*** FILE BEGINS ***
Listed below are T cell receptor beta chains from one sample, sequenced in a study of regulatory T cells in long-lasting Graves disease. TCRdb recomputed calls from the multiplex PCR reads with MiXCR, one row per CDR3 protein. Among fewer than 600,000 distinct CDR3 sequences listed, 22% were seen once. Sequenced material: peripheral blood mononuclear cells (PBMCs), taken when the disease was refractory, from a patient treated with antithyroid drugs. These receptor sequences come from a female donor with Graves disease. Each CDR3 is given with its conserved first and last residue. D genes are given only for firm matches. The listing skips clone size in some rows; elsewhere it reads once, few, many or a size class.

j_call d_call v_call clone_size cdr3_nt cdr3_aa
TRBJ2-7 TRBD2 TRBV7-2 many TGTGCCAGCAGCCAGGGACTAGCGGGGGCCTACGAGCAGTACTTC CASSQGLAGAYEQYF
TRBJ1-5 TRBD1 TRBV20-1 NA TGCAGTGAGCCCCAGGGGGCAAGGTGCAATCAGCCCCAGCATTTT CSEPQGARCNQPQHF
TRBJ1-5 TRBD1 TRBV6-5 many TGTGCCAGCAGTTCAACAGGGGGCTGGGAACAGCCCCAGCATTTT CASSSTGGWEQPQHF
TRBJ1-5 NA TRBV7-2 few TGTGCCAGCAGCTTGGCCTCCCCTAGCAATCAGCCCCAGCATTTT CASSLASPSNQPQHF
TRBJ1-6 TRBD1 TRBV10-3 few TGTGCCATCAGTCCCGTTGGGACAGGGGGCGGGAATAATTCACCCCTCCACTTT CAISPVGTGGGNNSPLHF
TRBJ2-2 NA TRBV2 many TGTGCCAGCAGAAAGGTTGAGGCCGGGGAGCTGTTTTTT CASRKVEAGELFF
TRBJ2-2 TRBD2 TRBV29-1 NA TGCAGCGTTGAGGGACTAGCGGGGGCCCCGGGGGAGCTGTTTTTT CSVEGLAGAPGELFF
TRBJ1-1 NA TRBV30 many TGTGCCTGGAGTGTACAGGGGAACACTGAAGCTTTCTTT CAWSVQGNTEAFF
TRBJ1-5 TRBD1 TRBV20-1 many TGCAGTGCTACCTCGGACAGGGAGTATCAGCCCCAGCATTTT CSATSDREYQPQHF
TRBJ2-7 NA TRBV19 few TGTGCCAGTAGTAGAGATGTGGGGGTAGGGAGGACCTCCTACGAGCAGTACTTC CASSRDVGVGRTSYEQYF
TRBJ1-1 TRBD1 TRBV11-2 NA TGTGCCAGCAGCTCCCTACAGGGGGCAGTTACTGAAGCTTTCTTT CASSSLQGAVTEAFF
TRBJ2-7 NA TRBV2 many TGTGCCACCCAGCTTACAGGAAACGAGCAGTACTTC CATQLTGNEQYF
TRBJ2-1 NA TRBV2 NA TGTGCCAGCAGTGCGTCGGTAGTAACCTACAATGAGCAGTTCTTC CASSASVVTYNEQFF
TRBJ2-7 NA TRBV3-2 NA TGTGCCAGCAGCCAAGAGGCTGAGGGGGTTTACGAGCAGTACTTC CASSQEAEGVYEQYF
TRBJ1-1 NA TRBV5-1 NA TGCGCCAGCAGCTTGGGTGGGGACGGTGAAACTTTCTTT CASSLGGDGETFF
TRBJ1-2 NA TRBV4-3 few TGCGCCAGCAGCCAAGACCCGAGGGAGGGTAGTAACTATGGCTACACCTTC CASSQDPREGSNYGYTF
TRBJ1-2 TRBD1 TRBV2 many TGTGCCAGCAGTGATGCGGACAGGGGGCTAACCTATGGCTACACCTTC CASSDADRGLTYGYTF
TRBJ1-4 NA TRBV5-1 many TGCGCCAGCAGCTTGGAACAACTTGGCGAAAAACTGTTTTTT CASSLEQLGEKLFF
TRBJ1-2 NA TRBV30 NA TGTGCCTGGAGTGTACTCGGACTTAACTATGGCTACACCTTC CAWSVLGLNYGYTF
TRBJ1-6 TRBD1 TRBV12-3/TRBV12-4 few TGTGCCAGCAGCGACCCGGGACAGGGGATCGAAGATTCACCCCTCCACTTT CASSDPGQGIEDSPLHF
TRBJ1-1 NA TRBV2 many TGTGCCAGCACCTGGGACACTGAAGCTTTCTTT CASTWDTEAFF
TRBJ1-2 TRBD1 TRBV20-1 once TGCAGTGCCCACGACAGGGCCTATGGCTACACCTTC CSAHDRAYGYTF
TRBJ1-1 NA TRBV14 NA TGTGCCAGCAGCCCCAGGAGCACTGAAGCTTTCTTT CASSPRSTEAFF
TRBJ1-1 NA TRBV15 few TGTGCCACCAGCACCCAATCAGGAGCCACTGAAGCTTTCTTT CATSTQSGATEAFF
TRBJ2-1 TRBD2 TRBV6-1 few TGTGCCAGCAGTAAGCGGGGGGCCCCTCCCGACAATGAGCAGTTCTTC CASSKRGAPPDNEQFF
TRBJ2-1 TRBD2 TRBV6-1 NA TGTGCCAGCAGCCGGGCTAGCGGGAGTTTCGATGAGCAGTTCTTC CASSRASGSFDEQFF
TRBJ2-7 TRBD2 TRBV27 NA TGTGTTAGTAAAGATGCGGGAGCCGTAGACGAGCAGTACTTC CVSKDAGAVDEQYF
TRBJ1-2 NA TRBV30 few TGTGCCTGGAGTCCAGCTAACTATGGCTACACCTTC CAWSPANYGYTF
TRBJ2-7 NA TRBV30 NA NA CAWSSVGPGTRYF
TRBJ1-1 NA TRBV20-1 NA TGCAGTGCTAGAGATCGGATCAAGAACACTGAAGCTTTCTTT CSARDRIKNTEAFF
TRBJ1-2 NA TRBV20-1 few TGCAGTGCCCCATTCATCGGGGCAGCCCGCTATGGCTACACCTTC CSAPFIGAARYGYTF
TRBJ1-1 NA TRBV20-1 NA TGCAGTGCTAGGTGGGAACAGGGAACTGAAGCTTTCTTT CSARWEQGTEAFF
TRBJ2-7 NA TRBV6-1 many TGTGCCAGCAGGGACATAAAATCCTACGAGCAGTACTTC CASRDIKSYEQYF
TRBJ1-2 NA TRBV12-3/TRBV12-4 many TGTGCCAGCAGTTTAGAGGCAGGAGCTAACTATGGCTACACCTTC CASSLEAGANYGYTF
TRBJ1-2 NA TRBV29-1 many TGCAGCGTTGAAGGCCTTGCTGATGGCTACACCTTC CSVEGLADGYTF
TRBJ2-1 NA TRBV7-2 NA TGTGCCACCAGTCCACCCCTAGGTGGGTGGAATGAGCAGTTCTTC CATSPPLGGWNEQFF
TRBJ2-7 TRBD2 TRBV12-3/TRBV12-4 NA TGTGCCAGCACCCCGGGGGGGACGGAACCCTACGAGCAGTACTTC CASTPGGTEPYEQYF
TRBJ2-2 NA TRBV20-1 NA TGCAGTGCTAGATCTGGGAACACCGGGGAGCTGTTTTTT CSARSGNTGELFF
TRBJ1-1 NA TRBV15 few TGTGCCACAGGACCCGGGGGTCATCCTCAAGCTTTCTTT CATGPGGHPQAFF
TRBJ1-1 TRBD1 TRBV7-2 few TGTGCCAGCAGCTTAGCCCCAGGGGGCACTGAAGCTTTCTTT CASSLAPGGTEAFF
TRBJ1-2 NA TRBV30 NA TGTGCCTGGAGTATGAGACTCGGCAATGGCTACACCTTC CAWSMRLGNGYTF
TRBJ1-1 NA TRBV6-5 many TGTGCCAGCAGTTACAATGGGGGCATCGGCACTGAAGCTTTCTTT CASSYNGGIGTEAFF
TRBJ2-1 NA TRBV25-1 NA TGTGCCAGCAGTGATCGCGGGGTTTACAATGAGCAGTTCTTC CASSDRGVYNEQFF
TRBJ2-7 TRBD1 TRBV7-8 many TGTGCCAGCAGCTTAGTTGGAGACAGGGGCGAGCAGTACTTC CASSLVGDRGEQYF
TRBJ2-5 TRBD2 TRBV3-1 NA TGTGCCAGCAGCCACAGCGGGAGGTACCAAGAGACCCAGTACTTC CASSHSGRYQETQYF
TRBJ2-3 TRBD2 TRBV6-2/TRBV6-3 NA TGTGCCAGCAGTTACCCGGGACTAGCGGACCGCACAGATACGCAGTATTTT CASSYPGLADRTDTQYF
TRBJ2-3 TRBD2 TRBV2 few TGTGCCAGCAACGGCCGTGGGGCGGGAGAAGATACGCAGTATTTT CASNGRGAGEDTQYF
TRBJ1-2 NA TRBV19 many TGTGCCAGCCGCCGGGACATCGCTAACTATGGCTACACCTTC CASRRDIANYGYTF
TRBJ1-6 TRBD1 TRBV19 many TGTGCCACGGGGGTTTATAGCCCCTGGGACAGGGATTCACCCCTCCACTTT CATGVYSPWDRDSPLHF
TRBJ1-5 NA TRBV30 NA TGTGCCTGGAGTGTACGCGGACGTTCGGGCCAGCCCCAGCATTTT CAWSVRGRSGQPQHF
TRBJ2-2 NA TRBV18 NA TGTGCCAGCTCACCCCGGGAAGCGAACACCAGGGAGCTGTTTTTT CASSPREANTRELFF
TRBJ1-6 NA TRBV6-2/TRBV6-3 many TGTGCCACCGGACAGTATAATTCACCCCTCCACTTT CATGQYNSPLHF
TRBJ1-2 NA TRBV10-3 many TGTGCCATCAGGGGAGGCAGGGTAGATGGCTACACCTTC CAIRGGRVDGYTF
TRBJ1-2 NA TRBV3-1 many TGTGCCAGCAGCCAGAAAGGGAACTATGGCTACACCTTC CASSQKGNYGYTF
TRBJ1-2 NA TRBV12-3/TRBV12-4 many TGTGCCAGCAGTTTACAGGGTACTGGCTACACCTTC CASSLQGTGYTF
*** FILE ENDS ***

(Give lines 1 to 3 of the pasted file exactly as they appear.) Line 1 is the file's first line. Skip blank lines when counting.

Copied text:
Listed below are T cell receptor beta chains from one sample, sequenced in a study of regulatory T cells in long-lasting Graves disease. TCRdb recomputed calls from the multiplex PCR reads with MiXCR, one row per CDR3 protein. Among fewer than 600,000 distinct CDR3 sequences listed, 22% were seen once. Sequenced material: peripheral blood mononuclear cells (PBMCs), taken when the disease was refractory, from a patient treated with antithyroid drugs. These receptor sequences come from a female donor with Graves disease. Each CDR3 is given with its conserved first and last residue. D genes are given only for firm matches. The listing skips clone size in some rows; elsewhere it reads once, few, many or a size class.

j_call d_call v_call clone_size cdr3_nt cdr3_aa
TRBJ2-7 TRBD2 TRBV7-2 many TGTGCCAGCAGCCAGGGACTAGCGGGGGCCTACGAGCAGTACTTC CASSQGLAGAYEQYF